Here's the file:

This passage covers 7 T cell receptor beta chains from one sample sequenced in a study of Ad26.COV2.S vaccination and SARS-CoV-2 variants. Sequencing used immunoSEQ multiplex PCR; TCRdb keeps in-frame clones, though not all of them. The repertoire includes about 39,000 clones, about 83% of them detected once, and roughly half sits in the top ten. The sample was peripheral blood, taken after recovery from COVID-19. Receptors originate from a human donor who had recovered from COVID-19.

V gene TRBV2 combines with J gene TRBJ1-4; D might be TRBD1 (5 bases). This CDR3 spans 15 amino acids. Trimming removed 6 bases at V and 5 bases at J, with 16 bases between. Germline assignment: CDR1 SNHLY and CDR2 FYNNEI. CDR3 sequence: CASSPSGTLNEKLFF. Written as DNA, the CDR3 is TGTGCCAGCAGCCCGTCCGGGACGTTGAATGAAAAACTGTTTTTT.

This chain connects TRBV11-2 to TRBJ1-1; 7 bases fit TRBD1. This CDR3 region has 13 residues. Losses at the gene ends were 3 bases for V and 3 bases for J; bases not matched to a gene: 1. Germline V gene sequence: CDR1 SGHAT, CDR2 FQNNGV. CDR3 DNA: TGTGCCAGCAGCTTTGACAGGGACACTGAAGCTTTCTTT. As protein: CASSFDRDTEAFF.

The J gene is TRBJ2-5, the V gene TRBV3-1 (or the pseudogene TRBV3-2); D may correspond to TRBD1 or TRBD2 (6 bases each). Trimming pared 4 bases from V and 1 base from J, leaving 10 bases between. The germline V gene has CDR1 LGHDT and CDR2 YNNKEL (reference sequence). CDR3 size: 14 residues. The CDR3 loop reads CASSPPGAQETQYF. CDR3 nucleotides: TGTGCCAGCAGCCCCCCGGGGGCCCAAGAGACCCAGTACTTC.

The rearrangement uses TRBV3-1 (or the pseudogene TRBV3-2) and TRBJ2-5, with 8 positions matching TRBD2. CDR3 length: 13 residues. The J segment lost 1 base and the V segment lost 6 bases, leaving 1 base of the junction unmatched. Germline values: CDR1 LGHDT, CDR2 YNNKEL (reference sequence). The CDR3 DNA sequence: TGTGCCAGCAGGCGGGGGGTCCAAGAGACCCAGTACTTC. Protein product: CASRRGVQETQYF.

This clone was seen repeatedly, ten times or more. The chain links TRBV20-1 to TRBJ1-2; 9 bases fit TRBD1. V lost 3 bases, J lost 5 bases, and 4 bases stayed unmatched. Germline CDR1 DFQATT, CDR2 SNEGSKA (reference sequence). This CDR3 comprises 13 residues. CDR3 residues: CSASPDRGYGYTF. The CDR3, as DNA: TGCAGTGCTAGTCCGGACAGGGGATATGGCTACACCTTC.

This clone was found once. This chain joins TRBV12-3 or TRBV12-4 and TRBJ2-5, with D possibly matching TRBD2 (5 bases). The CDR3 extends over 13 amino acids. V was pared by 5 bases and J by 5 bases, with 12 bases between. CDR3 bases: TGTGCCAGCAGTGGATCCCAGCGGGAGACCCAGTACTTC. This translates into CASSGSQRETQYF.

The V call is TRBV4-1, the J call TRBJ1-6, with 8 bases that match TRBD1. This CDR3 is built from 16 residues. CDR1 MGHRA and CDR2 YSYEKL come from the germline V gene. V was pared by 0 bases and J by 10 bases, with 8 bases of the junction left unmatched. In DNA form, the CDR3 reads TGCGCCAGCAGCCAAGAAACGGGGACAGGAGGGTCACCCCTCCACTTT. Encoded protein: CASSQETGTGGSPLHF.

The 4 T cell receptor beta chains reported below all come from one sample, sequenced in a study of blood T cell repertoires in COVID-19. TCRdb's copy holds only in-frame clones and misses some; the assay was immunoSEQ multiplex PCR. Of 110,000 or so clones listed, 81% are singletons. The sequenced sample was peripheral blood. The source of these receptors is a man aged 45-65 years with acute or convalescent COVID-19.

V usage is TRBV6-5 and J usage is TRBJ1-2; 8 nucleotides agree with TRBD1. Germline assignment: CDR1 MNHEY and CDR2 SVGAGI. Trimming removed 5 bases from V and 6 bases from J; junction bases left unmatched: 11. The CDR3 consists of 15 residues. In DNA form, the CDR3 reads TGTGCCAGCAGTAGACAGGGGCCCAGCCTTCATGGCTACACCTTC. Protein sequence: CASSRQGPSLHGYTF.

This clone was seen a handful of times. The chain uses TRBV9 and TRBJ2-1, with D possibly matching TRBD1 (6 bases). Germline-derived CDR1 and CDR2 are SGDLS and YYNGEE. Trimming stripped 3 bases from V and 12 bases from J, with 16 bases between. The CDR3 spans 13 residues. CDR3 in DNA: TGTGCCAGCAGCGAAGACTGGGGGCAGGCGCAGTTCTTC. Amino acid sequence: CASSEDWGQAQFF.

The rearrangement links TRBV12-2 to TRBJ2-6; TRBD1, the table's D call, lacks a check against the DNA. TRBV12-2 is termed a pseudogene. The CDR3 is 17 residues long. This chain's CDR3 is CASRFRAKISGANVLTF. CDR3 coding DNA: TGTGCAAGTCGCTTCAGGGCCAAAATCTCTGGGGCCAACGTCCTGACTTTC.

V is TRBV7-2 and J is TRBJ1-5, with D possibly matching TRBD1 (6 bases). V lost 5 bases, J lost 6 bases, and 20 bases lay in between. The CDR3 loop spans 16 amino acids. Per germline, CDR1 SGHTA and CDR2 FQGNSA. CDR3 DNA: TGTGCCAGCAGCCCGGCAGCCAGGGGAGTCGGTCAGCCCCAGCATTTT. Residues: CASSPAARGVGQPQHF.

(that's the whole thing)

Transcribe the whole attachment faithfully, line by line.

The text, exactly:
This passage covers 7 T cell receptor beta chains from one sample sequenced in a study of Ad26.COV2.S vaccination and SARS-CoV-2 variants. Sequencing used immunoSEQ multiplex PCR; TCRdb keeps in-frame clones, though not all of them. The repertoire includes about 39,000 clones, about 83% of them detected once, and roughly half sits in the top ten. The sample was peripheral blood, taken after recovery from COVID-19. Receptors originate from a human donor who had recovered from COVID-19.

V gene TRBV2 combines with J gene TRBJ1-4; D might be TRBD1 (5 bases). This CDR3 spans 15 amino acids. Trimming removed 6 bases at V and 5 bases at J, with 16 bases between. Germline assignment: CDR1 SNHLY and CDR2 FYNNEI. CDR3 sequence: CASSPSGTLNEKLFF. Written as DNA, the CDR3 is TGTGCCAGCAGCCCGTCCGGGACGTTGAATGAAAAACTGTTTTTT.

This chain connects TRBV11-2 to TRBJ1-1; 7 bases fit TRBD1. This CDR3 region has 13 residues. Losses at the gene ends were 3 bases for V and 3 bases for J; bases not matched to a gene: 1. Germline V gene sequence: CDR1 SGHAT, CDR2 FQNNGV. CDR3 DNA: TGTGCCAGCAGCTTTGACAGGGACACTGAAGCTTTCTTT. As protein: CASSFDRDTEAFF.

The J gene is TRBJ2-5, the V gene TRBV3-1 (or the pseudogene TRBV3-2); D may correspond to TRBD1 or TRBD2 (6 bases each). Trimming pared 4 bases from V and 1 base from J, leaving 10 bases between. The germline V gene has CDR1 LGHDT and CDR2 YNNKEL (reference sequence). CDR3 size: 14 residues. The CDR3 loop reads CASSPPGAQETQYF. CDR3 nucleotides: TGTGCCAGCAGCCCCCCGGGGGCCCAAGAGACCCAGTACTTC.

The rearrangement uses TRBV3-1 (or the pseudogene TRBV3-2) and TRBJ2-5, with 8 positions matching TRBD2. CDR3 length: 13 residues. The J segment lost 1 base and the V segment lost 6 bases, leaving 1 base of the junction unmatched. Germline values: CDR1 LGHDT, CDR2 YNNKEL (reference sequence). The CDR3 DNA sequence: TGTGCCAGCAGGCGGGGGGTCCAAGAGACCCAGTACTTC. Protein product: CASRRGVQETQYF.

This clone was seen repeatedly, ten times or more. The chain links TRBV20-1 to TRBJ1-2; 9 bases fit TRBD1. V lost 3 bases, J lost 5 bases, and 4 bases stayed unmatched. Germline CDR1 DFQATT, CDR2 SNEGSKA (reference sequence). This CDR3 comprises 13 residues. CDR3 residues: CSASPDRGYGYTF. The CDR3, as DNA: TGCAGTGCTAGTCCGGACAGGGGATATGGCTACACCTTC.

This clone was found once. This chain joins TRBV12-3 or TRBV12-4 and TRBJ2-5, with D possibly matching TRBD2 (5 bases). The CDR3 extends over 13 amino acids. V was pared by 5 bases and J by 5 bases, with 12 bases between. CDR3 bases: TGTGCCAGCAGTGGATCCCAGCGGGAGACCCAGTACTTC. This translates into CASSGSQRETQYF.

The V call is TRBV4-1, the J call TRBJ1-6, with 8 bases that match TRBD1. This CDR3 is built from 16 residues. CDR1 MGHRA and CDR2 YSYEKL come from the germline V gene. V was pared by 0 bases and J by 10 bases, with 8 bases of the junction left unmatched. In DNA form, the CDR3 reads TGCGCCAGCAGCCAAGAAACGGGGACAGGAGGGTCACCCCTCCACTTT. Encoded protein: CASSQETGTGGSPLHF.

The 4 T cell receptor beta chains reported below all come from one sample, sequenced in a study of blood T cell repertoires in COVID-19. TCRdb's copy holds only in-frame clones and misses some; the assay was immunoSEQ multiplex PCR. Of 110,000 or so clones listed, 81% are singletons. The sequenced sample was peripheral blood. The source of these receptors is a man aged 45-65 years with acute or convalescent COVID-19.

V usage is TRBV6-5 and J usage is TRBJ1-2; 8 nucleotides agree with TRBD1. Germline assignment: CDR1 MNHEY and CDR2 SVGAGI. Trimming removed 5 bases from V and 6 bases from J; junction bases left unmatched: 11. The CDR3 consists of 15 residues. In DNA form, the CDR3 reads TGTGCCAGCAGTAGACAGGGGCCCAGCCTTCATGGCTACACCTTC. Protein sequence: CASSRQGPSLHGYTF.

This clone was seen a handful of times. The chain uses TRBV9 and TRBJ2-1, with D possibly matching TRBD1 (6 bases). Germline-derived CDR1 and CDR2 are SGDLS and YYNGEE. Trimming stripped 3 bases from V and 12 bases from J, with 16 bases between. The CDR3 spans 13 residues. CDR3 in DNA: TGTGCCAGCAGCGAAGACTGGGGGCAGGCGCAGTTCTTC. Amino acid sequence: CASSEDWGQAQFF.

The rearrangement links TRBV12-2 to TRBJ2-6; TRBD1, the table's D call, lacks a check against the DNA. TRBV12-2 is termed a pseudogene. The CDR3 is 17 residues long. This chain's CDR3 is CASRFRAKISGANVLTF. CDR3 coding DNA: TGTGCAAGTCGCTTCAGGGCCAAAATCTCTGGGGCCAACGTCCTGACTTTC.

V is TRBV7-2 and J is TRBJ1-5, with D possibly matching TRBD1 (6 bases). V lost 5 bases, J lost 6 bases, and 20 bases lay in between. The CDR3 loop spans 16 amino acids. Per germline, CDR1 SGHTA and CDR2 FQGNSA. CDR3 DNA: TGTGCCAGCAGCCCGGCAGCCAGGGGAGTCGGTCAGCCCCAGCATTTT. Residues: CASSPAARGVGQPQHF.